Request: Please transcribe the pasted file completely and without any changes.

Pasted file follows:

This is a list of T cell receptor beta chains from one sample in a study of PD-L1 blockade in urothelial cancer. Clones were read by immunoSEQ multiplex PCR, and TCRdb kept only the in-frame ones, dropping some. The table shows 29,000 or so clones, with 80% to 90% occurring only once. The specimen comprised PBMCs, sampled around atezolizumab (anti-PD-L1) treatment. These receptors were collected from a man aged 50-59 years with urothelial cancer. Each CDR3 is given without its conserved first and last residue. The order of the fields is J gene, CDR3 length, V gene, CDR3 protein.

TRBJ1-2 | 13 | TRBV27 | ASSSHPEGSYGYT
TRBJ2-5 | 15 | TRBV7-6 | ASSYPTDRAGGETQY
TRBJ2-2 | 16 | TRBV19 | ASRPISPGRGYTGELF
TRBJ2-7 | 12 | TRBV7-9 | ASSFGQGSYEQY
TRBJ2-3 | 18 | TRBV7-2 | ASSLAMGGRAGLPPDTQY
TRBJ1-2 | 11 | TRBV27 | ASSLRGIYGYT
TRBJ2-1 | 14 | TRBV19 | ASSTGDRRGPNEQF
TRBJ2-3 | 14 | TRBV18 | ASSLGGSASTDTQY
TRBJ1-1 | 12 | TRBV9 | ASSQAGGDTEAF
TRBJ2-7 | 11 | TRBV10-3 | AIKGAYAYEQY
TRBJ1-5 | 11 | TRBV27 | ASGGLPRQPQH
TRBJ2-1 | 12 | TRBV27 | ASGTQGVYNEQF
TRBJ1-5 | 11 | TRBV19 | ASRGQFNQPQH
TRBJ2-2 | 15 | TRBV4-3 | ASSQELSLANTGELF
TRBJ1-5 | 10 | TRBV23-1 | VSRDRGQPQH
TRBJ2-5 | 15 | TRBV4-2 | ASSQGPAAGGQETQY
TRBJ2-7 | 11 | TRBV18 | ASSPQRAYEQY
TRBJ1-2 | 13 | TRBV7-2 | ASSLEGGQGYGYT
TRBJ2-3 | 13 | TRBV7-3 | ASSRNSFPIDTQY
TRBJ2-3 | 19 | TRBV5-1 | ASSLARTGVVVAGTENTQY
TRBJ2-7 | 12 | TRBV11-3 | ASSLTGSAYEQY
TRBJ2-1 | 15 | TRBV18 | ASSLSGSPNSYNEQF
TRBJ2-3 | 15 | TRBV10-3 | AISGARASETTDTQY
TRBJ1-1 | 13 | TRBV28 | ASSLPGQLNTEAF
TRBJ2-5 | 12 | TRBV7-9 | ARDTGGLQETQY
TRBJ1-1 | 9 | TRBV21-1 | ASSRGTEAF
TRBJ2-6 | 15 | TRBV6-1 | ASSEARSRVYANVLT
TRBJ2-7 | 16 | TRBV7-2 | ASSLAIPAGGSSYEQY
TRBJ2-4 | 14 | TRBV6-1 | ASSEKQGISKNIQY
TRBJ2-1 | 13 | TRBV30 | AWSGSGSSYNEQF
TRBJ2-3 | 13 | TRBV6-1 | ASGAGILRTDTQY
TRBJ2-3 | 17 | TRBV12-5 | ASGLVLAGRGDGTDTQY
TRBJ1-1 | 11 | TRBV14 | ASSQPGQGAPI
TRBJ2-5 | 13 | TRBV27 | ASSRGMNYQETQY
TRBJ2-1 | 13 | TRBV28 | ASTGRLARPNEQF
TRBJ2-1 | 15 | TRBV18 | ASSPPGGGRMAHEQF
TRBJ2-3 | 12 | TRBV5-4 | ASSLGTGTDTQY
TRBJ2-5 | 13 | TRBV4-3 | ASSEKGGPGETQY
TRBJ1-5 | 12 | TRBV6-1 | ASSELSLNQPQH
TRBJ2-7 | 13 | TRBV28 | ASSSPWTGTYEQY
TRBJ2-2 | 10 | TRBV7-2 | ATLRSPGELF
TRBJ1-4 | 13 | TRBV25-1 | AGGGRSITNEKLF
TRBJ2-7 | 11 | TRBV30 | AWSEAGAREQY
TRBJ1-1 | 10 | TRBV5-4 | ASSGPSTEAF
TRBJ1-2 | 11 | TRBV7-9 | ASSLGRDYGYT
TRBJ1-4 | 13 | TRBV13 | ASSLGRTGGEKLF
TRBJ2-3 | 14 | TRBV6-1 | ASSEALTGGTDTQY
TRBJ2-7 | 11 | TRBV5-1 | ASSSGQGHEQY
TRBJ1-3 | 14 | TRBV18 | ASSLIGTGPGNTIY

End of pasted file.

This is a list of T cell receptor beta chains from one sample in a study of PD-L1 blockade in urothelial cancer. Clones were read by immunoSEQ multiplex PCR, and TCRdb kept only the in-frame ones, dropping some. The table shows 29,000 or so clones, with 80% to 90% occurring only once. The specimen comprised PBMCs, sampled around atezolizumab (anti-PD-L1) treatment. These receptors were collected from a man aged 50-59 years with urothelial cancer. Each CDR3 is given without its conserved first and last residue. The order of the fields is J gene, CDR3 length, V gene, CDR3 protein.

TRBJ1-2 | 13 | TRBV27 | ASSSHPEGSYGYT
TRBJ2-5 | 15 | TRBV7-6 | ASSYPTDRAGGETQY
TRBJ2-2 | 16 | TRBV19 | ASRPISPGRGYTGELF
TRBJ2-7 | 12 | TRBV7-9 | ASSFGQGSYEQY
TRBJ2-3 | 18 | TRBV7-2 | ASSLAMGGRAGLPPDTQY
TRBJ1-2 | 11 | TRBV27 | ASSLRGIYGYT
TRBJ2-1 | 14 | TRBV19 | ASSTGDRRGPNEQF
TRBJ2-3 | 14 | TRBV18 | ASSLGGSASTDTQY
TRBJ1-1 | 12 | TRBV9 | ASSQAGGDTEAF
TRBJ2-7 | 11 | TRBV10-3 | AIKGAYAYEQY
TRBJ1-5 | 11 | TRBV27 | ASGGLPRQPQH
TRBJ2-1 | 12 | TRBV27 | ASGTQGVYNEQF
TRBJ1-5 | 11 | TRBV19 | ASRGQFNQPQH
TRBJ2-2 | 15 | TRBV4-3 | ASSQELSLANTGELF
TRBJ1-5 | 10 | TRBV23-1 | VSRDRGQPQH
TRBJ2-5 | 15 | TRBV4-2 | ASSQGPAAGGQETQY
TRBJ2-7 | 11 | TRBV18 | ASSPQRAYEQY
TRBJ1-2 | 13 | TRBV7-2 | ASSLEGGQGYGYT
TRBJ2-3 | 13 | TRBV7-3 | ASSRNSFPIDTQY
TRBJ2-3 | 19 | TRBV5-1 | ASSLARTGVVVAGTENTQY
TRBJ2-7 | 12 | TRBV11-3 | ASSLTGSAYEQY
TRBJ2-1 | 15 | TRBV18 | ASSLSGSPNSYNEQF
TRBJ2-3 | 15 | TRBV10-3 | AISGARASETTDTQY
TRBJ1-1 | 13 | TRBV28 | ASSLPGQLNTEAF
TRBJ2-5 | 12 | TRBV7-9 | ARDTGGLQETQY
TRBJ1-1 | 9 | TRBV21-1 | ASSRGTEAF
TRBJ2-6 | 15 | TRBV6-1 | ASSEARSRVYANVLT
TRBJ2-7 | 16 | TRBV7-2 | ASSLAIPAGGSSYEQY
TRBJ2-4 | 14 | TRBV6-1 | ASSEKQGISKNIQY
TRBJ2-1 | 13 | TRBV30 | AWSGSGSSYNEQF
TRBJ2-3 | 13 | TRBV6-1 | ASGAGILRTDTQY
TRBJ2-3 | 17 | TRBV12-5 | ASGLVLAGRGDGTDTQY
TRBJ1-1 | 11 | TRBV14 | ASSQPGQGAPI
TRBJ2-5 | 13 | TRBV27 | ASSRGMNYQETQY
TRBJ2-1 | 13 | TRBV28 | ASTGRLARPNEQF
TRBJ2-1 | 15 | TRBV18 | ASSPPGGGRMAHEQF
TRBJ2-3 | 12 | TRBV5-4 | ASSLGTGTDTQY
TRBJ2-5 | 13 | TRBV4-3 | ASSEKGGPGETQY
TRBJ1-5 | 12 | TRBV6-1 | ASSELSLNQPQH
TRBJ2-7 | 13 | TRBV28 | ASSSPWTGTYEQY
TRBJ2-2 | 10 | TRBV7-2 | ATLRSPGELF
TRBJ1-4 | 13 | TRBV25-1 | AGGGRSITNEKLF
TRBJ2-7 | 11 | TRBV30 | AWSEAGAREQY
TRBJ1-1 | 10 | TRBV5-4 | ASSGPSTEAF
TRBJ1-2 | 11 | TRBV7-9 | ASSLGRDYGYT
TRBJ1-4 | 13 | TRBV13 | ASSLGRTGGEKLF
TRBJ2-3 | 14 | TRBV6-1 | ASSEALTGGTDTQY
TRBJ2-7 | 11 | TRBV5-1 | ASSSGQGHEQY
TRBJ1-3 | 14 | TRBV18 | ASSLIGTGPGNTIY